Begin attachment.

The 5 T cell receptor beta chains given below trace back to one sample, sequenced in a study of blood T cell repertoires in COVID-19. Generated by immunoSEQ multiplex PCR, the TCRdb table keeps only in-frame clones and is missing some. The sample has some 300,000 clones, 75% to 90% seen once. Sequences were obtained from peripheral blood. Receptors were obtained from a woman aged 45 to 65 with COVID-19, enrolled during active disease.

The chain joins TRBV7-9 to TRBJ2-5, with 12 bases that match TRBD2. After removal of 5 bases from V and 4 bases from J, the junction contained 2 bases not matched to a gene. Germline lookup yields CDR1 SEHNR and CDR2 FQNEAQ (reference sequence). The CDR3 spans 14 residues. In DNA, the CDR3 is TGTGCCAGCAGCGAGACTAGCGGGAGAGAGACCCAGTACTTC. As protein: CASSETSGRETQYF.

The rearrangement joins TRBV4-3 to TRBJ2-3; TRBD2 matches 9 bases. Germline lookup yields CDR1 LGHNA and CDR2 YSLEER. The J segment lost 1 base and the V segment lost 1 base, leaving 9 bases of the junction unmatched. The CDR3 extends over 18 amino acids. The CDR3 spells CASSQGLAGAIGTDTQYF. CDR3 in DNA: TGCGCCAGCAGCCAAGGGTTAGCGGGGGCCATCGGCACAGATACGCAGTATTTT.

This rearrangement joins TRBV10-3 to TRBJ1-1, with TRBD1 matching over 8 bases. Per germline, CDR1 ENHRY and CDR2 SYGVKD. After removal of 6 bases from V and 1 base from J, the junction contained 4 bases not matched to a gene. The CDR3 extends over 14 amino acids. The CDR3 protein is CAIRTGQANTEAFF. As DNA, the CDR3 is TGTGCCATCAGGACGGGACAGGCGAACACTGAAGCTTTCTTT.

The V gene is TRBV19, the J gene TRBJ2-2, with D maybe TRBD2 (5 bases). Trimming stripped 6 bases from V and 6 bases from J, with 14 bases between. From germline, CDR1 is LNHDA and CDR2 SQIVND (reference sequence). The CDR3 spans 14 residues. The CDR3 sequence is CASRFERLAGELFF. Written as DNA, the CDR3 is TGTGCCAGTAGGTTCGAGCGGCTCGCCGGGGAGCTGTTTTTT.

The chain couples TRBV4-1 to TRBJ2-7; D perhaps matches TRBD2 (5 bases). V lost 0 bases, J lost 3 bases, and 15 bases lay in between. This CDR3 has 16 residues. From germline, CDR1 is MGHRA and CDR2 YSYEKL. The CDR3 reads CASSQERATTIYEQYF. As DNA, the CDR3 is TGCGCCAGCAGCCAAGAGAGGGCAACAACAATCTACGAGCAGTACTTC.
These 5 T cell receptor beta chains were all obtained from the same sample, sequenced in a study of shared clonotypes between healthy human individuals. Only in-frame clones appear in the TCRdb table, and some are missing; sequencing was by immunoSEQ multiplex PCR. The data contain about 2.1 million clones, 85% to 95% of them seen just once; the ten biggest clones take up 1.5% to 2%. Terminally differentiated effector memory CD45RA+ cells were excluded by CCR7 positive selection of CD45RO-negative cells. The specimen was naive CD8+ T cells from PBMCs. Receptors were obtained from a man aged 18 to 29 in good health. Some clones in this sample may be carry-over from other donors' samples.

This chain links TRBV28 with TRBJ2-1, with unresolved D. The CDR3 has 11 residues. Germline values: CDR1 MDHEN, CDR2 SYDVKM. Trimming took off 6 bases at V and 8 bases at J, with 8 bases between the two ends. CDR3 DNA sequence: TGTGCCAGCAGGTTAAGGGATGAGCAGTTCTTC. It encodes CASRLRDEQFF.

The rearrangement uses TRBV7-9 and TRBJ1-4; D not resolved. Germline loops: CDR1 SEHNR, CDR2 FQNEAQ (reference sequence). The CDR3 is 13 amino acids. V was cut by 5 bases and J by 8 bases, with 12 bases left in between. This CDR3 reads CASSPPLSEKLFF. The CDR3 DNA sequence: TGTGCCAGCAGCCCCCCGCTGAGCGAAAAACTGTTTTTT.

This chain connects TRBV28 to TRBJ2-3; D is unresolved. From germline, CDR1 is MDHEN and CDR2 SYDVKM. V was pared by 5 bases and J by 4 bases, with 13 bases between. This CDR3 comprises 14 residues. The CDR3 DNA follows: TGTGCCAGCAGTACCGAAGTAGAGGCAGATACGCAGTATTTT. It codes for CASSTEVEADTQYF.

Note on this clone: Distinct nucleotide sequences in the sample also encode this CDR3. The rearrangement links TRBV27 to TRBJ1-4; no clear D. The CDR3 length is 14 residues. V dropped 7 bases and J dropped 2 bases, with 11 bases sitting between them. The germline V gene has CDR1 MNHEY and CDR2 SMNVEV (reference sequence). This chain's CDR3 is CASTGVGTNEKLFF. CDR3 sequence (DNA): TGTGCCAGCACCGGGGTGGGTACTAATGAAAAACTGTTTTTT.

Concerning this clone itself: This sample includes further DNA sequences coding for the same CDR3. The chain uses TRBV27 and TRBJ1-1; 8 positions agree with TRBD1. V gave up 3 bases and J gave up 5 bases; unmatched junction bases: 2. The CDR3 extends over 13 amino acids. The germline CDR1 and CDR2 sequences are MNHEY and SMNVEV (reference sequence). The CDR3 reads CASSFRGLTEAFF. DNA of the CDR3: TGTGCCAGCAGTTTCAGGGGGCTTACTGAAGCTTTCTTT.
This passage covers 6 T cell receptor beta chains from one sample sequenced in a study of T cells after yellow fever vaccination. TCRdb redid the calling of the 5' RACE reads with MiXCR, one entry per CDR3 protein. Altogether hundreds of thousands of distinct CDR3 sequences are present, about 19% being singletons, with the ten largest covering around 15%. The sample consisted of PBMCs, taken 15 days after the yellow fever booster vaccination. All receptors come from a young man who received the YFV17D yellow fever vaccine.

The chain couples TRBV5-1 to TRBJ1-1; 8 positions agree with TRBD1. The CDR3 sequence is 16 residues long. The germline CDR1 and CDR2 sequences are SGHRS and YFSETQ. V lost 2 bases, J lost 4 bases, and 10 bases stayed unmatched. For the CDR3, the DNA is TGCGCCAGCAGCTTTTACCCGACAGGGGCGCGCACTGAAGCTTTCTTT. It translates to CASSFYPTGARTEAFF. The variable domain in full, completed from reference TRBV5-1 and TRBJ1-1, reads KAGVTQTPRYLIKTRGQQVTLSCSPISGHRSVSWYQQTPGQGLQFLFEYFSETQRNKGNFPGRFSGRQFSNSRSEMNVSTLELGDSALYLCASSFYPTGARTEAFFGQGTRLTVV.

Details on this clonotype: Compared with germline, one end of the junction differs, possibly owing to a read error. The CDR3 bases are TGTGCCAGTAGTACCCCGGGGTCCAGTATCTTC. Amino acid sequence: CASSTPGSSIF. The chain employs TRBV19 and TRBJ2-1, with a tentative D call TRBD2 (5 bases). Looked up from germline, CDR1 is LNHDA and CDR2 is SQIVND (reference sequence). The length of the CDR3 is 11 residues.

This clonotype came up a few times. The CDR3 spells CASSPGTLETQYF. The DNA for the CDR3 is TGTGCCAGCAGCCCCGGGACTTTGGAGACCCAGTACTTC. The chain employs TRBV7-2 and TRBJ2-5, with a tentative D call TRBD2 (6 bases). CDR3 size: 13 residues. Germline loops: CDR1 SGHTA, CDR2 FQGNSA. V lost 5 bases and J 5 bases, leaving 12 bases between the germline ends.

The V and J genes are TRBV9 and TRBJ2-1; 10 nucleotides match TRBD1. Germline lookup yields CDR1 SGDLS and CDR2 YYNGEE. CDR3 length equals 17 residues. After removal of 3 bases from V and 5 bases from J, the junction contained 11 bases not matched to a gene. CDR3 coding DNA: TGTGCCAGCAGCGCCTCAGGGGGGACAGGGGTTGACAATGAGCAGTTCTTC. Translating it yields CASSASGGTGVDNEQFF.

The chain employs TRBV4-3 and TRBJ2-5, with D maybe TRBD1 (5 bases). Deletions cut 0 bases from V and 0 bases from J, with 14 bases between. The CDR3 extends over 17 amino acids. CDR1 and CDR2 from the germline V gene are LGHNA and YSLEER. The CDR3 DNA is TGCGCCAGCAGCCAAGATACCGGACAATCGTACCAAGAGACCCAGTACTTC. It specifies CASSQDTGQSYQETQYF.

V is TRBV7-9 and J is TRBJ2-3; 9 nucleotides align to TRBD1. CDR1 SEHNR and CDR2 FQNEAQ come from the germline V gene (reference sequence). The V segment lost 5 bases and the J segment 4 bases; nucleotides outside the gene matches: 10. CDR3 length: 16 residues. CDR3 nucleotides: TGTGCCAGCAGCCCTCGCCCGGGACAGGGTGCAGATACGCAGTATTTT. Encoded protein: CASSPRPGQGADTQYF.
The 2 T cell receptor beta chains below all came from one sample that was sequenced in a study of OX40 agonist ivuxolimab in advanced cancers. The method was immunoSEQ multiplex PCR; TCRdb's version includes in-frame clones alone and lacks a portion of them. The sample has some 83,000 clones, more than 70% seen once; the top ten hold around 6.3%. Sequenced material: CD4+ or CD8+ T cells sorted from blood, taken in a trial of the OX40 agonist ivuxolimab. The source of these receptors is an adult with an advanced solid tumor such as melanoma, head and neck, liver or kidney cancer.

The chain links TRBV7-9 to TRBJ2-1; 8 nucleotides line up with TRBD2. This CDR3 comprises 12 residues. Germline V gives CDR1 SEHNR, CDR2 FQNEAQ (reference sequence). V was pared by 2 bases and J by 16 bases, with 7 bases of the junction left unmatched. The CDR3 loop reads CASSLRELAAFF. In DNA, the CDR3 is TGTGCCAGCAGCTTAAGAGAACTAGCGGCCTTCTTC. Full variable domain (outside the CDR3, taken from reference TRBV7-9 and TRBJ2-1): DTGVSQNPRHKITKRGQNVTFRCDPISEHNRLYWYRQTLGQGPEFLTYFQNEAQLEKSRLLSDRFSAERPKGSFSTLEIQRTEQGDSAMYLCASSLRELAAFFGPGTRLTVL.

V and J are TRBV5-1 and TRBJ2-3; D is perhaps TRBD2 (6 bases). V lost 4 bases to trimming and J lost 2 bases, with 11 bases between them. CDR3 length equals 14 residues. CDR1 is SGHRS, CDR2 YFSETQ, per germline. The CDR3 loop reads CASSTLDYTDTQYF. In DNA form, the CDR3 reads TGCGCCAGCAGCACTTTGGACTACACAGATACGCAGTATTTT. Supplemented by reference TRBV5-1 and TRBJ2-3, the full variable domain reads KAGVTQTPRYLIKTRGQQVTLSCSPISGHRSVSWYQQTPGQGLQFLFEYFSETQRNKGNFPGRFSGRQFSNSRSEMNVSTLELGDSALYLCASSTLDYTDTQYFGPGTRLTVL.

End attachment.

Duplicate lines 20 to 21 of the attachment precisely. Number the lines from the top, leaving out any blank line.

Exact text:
The 2 T cell receptor beta chains below all came from one sample that was sequenced in a study of OX40 agonist ivuxolimab in advanced cancers. The method was immunoSEQ multiplex PCR; TCRdb's version includes in-frame clones alone and lacks a portion of them. The sample has some 83,000 clones, more than 70% seen once; the top ten hold around 6.3%. Sequenced material: CD4+ or CD8+ T cells sorted from blood, taken in a trial of the OX40 agonist ivuxolimab. The source of these receptors is an adult with an advanced solid tumor such as melanoma, head and neck, liver or kidney cancer.

The chain links TRBV7-9 to TRBJ2-1; 8 nucleotides line up with TRBD2. This CDR3 comprises 12 residues. Germline V gives CDR1 SEHNR, CDR2 FQNEAQ (reference sequence). V was pared by 2 bases and J by 16 bases, with 7 bases of the junction left unmatched. The CDR3 loop reads CASSLRELAAFF. In DNA, the CDR3 is TGTGCCAGCAGCTTAAGAGAACTAGCGGCCTTCTTC. Full variable domain (outside the CDR3, taken from reference TRBV7-9 and TRBJ2-1): DTGVSQNPRHKITKRGQNVTFRCDPISEHNRLYWYRQTLGQGPEFLTYFQNEAQLEKSRLLSDRFSAERPKGSFSTLEIQRTEQGDSAMYLCASSLRELAAFFGPGTRLTVL.